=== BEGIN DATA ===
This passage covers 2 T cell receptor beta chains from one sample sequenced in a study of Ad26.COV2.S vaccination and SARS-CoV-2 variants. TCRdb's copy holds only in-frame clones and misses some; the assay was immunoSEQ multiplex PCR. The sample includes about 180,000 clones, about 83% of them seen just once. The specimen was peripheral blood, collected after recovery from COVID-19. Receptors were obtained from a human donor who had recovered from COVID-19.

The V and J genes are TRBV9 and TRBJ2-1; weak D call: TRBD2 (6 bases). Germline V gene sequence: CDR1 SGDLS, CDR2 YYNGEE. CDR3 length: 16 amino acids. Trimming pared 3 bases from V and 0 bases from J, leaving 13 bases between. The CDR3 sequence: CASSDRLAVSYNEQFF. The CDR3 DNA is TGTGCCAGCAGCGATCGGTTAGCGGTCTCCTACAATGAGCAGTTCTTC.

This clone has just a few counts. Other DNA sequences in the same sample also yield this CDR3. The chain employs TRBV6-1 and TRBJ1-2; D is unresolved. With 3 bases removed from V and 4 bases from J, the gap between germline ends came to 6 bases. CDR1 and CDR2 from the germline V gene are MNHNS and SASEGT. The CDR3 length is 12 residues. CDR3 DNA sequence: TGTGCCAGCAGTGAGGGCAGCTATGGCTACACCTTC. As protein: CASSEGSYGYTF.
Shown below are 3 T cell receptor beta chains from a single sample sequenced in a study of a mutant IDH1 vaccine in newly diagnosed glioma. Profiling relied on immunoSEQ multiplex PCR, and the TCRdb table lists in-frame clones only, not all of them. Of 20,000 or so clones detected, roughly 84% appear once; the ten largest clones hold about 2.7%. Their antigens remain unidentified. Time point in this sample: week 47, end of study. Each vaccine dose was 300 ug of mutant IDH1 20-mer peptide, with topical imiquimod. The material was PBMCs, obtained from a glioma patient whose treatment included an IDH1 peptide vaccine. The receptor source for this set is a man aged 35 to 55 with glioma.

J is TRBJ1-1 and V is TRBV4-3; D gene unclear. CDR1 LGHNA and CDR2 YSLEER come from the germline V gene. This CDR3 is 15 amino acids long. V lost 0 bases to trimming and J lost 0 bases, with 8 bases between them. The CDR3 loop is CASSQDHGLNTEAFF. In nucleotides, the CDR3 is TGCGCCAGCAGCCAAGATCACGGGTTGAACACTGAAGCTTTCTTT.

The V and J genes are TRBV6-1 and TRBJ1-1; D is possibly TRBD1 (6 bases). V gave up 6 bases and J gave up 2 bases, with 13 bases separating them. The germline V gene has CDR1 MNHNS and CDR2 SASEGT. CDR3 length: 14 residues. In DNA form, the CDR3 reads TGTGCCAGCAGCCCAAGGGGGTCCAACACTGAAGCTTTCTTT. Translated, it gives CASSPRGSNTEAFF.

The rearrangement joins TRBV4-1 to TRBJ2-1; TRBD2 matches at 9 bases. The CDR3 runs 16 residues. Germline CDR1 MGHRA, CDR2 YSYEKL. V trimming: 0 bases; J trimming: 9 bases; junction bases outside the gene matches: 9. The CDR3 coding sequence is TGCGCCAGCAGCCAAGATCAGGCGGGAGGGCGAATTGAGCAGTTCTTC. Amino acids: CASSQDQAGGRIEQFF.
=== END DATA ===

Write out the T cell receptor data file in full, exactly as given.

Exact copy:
This passage covers 2 T cell receptor beta chains from one sample sequenced in a study of Ad26.COV2.S vaccination and SARS-CoV-2 variants. TCRdb's copy holds only in-frame clones and misses some; the assay was immunoSEQ multiplex PCR. The sample includes about 180,000 clones, about 83% of them seen just once. The specimen was peripheral blood, collected after recovery from COVID-19. Receptors were obtained from a human donor who had recovered from COVID-19.

The V and J genes are TRBV9 and TRBJ2-1; weak D call: TRBD2 (6 bases). Germline V gene sequence: CDR1 SGDLS, CDR2 YYNGEE. CDR3 length: 16 amino acids. Trimming pared 3 bases from V and 0 bases from J, leaving 13 bases between. The CDR3 sequence: CASSDRLAVSYNEQFF. The CDR3 DNA is TGTGCCAGCAGCGATCGGTTAGCGGTCTCCTACAATGAGCAGTTCTTC.

This clone has just a few counts. Other DNA sequences in the same sample also yield this CDR3. The chain employs TRBV6-1 and TRBJ1-2; D is unresolved. With 3 bases removed from V and 4 bases from J, the gap between germline ends came to 6 bases. CDR1 and CDR2 from the germline V gene are MNHNS and SASEGT. The CDR3 length is 12 residues. CDR3 DNA sequence: TGTGCCAGCAGTGAGGGCAGCTATGGCTACACCTTC. As protein: CASSEGSYGYTF.
Shown below are 3 T cell receptor beta chains from a single sample sequenced in a study of a mutant IDH1 vaccine in newly diagnosed glioma. Profiling relied on immunoSEQ multiplex PCR, and the TCRdb table lists in-frame clones only, not all of them. Of 20,000 or so clones detected, roughly 84% appear once; the ten largest clones hold about 2.7%. Their antigens remain unidentified. Time point in this sample: week 47, end of study. Each vaccine dose was 300 ug of mutant IDH1 20-mer peptide, with topical imiquimod. The material was PBMCs, obtained from a glioma patient whose treatment included an IDH1 peptide vaccine. The receptor source for this set is a man aged 35 to 55 with glioma.

J is TRBJ1-1 and V is TRBV4-3; D gene unclear. CDR1 LGHNA and CDR2 YSLEER come from the germline V gene. This CDR3 is 15 amino acids long. V lost 0 bases to trimming and J lost 0 bases, with 8 bases between them. The CDR3 loop is CASSQDHGLNTEAFF. In nucleotides, the CDR3 is TGCGCCAGCAGCCAAGATCACGGGTTGAACACTGAAGCTTTCTTT.

The V and J genes are TRBV6-1 and TRBJ1-1; D is possibly TRBD1 (6 bases). V gave up 6 bases and J gave up 2 bases, with 13 bases separating them. The germline V gene has CDR1 MNHNS and CDR2 SASEGT. CDR3 length: 14 residues. In DNA form, the CDR3 reads TGTGCCAGCAGCCCAAGGGGGTCCAACACTGAAGCTTTCTTT. Translated, it gives CASSPRGSNTEAFF.

The rearrangement joins TRBV4-1 to TRBJ2-1; TRBD2 matches at 9 bases. The CDR3 runs 16 residues. Germline CDR1 MGHRA, CDR2 YSYEKL. V trimming: 0 bases; J trimming: 9 bases; junction bases outside the gene matches: 9. The CDR3 coding sequence is TGCGCCAGCAGCCAAGATCAGGCGGGAGGGCGAATTGAGCAGTTCTTC. Amino acids: CASSQDQAGGRIEQFF.